Interest increases to build tornado resistant homes

As of May 14, 2015, 7 of 8 fatalities caused by tornadoes occurred while the victims were inside homes. Two died in a building classed as a house and 5 died in buildings classed as manufactured homes.(Copyright: / 123RF Stock Photo)

New information reveals that 90% of U.S. counties experience tornado watches, and that’s causing some to say that it’s time to build tornado resistant homes.

In January, the Federal Alliance for Safe Homes released updated National Oceanic and Atmospheric Administration, Storm Prediction Center data showing that nearly 90% of U.S. counties experience tornado watches. According to FLASH this information underscores the point that building tornado resistant homes is not just beneficial to people in places where tornadoes are notorious.

FLASH reported that stronger homes and safe rooms can bring peace of mind to all who could potentially be in harm’s way as they wonder if their town will be next. The organization also stressed that  it wouldn’t cost more than $1 per square foot to build tornado resistant homes and forever reduce the pattern of death and destruction.

Building For Resilience

In the May 2013 FLASH paper, “Building Codes: The Foundation for Resilience” the American Society of Civil Engineers (ASCE), Federal Emergency Management Agency (FEMA) building science engineers, and leading academic researchers called for a new way of building to meet the challenge of saving lives while also preserving property in the face of tornado outbreaks. Their work, published as the Dual-Objective-Based Tornado Design Philosophy, is landmark in that it defies traditional assertions that from an affordability perspective you can’t build tornado resistant homes.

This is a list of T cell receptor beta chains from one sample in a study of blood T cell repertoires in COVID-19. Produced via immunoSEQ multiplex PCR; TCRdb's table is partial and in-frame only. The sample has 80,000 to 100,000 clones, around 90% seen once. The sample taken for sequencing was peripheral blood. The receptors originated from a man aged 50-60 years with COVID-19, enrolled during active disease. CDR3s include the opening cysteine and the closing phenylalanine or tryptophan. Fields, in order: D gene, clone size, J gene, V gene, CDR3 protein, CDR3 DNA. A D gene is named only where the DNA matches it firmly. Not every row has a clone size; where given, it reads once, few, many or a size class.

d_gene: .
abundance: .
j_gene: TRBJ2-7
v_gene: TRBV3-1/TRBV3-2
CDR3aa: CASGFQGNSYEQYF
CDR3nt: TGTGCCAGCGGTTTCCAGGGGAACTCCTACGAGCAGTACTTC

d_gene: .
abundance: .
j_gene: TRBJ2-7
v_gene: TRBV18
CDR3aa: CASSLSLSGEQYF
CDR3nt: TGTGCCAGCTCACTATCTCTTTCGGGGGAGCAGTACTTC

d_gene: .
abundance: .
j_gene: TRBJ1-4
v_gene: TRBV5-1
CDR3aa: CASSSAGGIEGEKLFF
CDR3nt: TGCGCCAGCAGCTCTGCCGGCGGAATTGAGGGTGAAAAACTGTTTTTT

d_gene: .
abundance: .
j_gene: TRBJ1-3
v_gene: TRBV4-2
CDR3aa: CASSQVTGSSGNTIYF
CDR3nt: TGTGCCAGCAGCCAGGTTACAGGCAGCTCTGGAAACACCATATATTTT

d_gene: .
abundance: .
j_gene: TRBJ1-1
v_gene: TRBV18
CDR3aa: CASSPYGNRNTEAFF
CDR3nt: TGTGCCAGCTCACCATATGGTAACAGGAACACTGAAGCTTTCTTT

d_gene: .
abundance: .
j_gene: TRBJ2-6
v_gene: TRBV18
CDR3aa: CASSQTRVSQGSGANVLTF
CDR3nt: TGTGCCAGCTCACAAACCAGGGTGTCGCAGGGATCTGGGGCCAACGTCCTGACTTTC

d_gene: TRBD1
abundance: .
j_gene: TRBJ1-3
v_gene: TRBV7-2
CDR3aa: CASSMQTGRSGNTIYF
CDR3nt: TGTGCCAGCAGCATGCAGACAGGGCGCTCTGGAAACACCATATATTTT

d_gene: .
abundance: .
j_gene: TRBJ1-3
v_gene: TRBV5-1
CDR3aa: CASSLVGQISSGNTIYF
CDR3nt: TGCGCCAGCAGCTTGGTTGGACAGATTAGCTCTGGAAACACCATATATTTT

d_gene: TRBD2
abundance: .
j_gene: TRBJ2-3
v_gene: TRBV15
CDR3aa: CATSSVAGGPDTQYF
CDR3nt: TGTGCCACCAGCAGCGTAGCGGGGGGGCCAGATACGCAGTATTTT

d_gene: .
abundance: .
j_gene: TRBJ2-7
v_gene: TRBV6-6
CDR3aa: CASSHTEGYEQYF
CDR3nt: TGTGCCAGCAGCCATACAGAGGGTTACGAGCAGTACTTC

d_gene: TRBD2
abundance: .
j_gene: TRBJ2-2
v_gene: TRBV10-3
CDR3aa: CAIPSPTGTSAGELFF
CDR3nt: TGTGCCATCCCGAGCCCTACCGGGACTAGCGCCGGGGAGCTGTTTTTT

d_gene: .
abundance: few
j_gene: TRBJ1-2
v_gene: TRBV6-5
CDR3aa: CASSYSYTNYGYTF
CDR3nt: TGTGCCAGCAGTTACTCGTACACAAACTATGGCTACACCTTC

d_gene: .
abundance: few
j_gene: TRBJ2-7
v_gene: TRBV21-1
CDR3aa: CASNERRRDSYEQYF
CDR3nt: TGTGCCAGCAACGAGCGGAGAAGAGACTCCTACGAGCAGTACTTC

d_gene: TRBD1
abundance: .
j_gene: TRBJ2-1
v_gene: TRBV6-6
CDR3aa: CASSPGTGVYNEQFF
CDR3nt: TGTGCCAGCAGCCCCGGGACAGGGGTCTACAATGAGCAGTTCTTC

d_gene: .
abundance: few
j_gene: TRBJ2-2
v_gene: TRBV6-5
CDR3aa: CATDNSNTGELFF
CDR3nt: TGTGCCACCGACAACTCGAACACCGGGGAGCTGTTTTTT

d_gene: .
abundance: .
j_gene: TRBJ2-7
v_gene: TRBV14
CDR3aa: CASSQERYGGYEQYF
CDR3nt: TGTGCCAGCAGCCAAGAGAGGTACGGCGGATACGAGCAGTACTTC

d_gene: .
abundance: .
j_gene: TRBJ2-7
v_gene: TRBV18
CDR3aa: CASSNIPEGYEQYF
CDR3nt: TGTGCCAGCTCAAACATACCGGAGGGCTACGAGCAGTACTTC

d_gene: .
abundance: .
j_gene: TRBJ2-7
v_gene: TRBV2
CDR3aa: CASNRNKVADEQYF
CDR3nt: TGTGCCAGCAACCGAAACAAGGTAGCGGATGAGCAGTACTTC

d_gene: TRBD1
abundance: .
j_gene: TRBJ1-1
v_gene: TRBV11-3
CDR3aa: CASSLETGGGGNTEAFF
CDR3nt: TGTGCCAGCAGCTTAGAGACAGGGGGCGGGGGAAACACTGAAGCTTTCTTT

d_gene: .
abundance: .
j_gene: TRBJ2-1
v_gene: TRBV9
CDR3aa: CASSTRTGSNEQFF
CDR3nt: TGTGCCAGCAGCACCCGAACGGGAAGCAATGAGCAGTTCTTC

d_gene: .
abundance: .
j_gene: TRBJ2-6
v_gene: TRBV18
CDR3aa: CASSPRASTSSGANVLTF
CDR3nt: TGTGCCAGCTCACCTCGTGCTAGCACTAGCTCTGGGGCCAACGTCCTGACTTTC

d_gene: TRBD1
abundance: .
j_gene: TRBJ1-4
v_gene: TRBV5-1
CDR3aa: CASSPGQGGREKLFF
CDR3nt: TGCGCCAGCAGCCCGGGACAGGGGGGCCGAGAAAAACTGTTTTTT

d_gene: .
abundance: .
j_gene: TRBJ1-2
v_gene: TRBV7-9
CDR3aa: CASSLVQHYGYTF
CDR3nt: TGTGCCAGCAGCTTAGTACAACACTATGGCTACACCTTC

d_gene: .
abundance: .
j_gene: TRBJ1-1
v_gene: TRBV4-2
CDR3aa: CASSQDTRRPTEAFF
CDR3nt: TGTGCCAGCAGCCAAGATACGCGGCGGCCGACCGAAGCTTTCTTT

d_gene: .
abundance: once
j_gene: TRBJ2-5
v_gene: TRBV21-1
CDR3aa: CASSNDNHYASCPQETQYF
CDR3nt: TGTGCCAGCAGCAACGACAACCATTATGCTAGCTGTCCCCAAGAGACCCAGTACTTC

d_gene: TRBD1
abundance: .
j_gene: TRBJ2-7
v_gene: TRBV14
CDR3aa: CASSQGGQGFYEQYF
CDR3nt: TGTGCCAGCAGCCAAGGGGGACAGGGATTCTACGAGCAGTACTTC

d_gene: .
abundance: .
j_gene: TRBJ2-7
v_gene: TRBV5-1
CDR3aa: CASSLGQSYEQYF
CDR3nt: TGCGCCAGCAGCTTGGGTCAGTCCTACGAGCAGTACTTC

Investigations Into Collapsing Buildings

The research comes on the heels of field investigations that documented a pattern of disproportionate structure collapse in tornado outbreaks. The new thinking is that even small design changes can make a difference, and there are guidelines to estimate the tornado-induced loads. This will provide reasonable targets for designers to use in their future work. Homes built to these newer, research-informed guidelines will have the advantage of better wall bracing, improved roof tie-downs and overall stronger connections.

Tornado Event Realities

According to FLASH, this approach is buoyed by the finding from the National Climatic Data Center (NCDC) that most tornado damage comes from the milder tornado events because they are most common. Only 1% of tornadoes are of the violent types, called Ef-4 or EF-5. And, since 90 percent of all tornadoes never exceed EF-2, winds of up to 135 mph, wind-resistant building practices can save lives and dramatically improve building performance in tornado events.

“If we can put a man on the moon, we can keep a roof on a house, and our research demonstrates it is possible to design and build houses that protect people and structures from deadly winds,” said Dr. David O. Prevatt, associate professor of the University of Florida, Department of Civil and Coastal Engineering. “Techniques developed and implemented in Florida that have reduced hurricane losses can be applied and used in houses to also reduce tornado losses.”

Homes are long-term investments. Eighty percent of the nation’s home stock is more than 20 years old, and most of those homes  will be around for at least another 30 years. Thus, it’s important not only for individual families to make careful choices now as they rebuild, but each community must acknowledge its responsibility to rebuild in a resilient way, according to FLASH.

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http://www.spc.noaa.gov/climo/torn/fatalmap.php